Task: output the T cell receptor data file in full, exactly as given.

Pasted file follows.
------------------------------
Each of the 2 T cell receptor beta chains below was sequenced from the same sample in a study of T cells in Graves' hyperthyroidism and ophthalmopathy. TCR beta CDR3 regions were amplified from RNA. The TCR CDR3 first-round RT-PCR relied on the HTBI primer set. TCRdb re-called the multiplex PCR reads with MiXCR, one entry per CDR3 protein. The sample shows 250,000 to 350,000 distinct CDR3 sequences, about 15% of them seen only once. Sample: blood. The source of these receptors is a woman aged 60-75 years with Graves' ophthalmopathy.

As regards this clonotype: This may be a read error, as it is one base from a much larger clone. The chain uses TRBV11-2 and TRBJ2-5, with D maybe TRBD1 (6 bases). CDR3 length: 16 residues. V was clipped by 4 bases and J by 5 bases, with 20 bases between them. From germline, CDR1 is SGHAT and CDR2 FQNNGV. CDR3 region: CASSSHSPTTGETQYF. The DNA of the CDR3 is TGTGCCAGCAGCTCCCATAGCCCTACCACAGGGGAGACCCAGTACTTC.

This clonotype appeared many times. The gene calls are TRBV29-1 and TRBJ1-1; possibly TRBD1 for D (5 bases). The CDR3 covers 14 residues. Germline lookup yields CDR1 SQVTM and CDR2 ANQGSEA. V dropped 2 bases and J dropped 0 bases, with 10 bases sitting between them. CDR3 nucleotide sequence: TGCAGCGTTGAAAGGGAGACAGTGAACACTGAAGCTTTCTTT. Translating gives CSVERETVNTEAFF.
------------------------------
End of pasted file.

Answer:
Each of the 2 T cell receptor beta chains below was sequenced from the same sample in a study of T cells in Graves' hyperthyroidism and ophthalmopathy. TCR beta CDR3 regions were amplified from RNA. The TCR CDR3 first-round RT-PCR relied on the HTBI primer set. TCRdb re-called the multiplex PCR reads with MiXCR, one entry per CDR3 protein. The sample shows 250,000 to 350,000 distinct CDR3 sequences, about 15% of them seen only once. Sample: blood. The source of these receptors is a woman aged 60-75 years with Graves' ophthalmopathy.

As regards this clonotype: This may be a read error, as it is one base from a much larger clone. The chain uses TRBV11-2 and TRBJ2-5, with D maybe TRBD1 (6 bases). CDR3 length: 16 residues. V was clipped by 4 bases and J by 5 bases, with 20 bases between them. From germline, CDR1 is SGHAT and CDR2 FQNNGV. CDR3 region: CASSSHSPTTGETQYF. The DNA of the CDR3 is TGTGCCAGCAGCTCCCATAGCCCTACCACAGGGGAGACCCAGTACTTC.

This clonotype appeared many times. The gene calls are TRBV29-1 and TRBJ1-1; possibly TRBD1 for D (5 bases). The CDR3 covers 14 residues. Germline lookup yields CDR1 SQVTM and CDR2 ANQGSEA. V dropped 2 bases and J dropped 0 bases, with 10 bases sitting between them. CDR3 nucleotide sequence: TGCAGCGTTGAAAGGGAGACAGTGAACACTGAAGCTTTCTTT. Translating gives CSVERETVNTEAFF.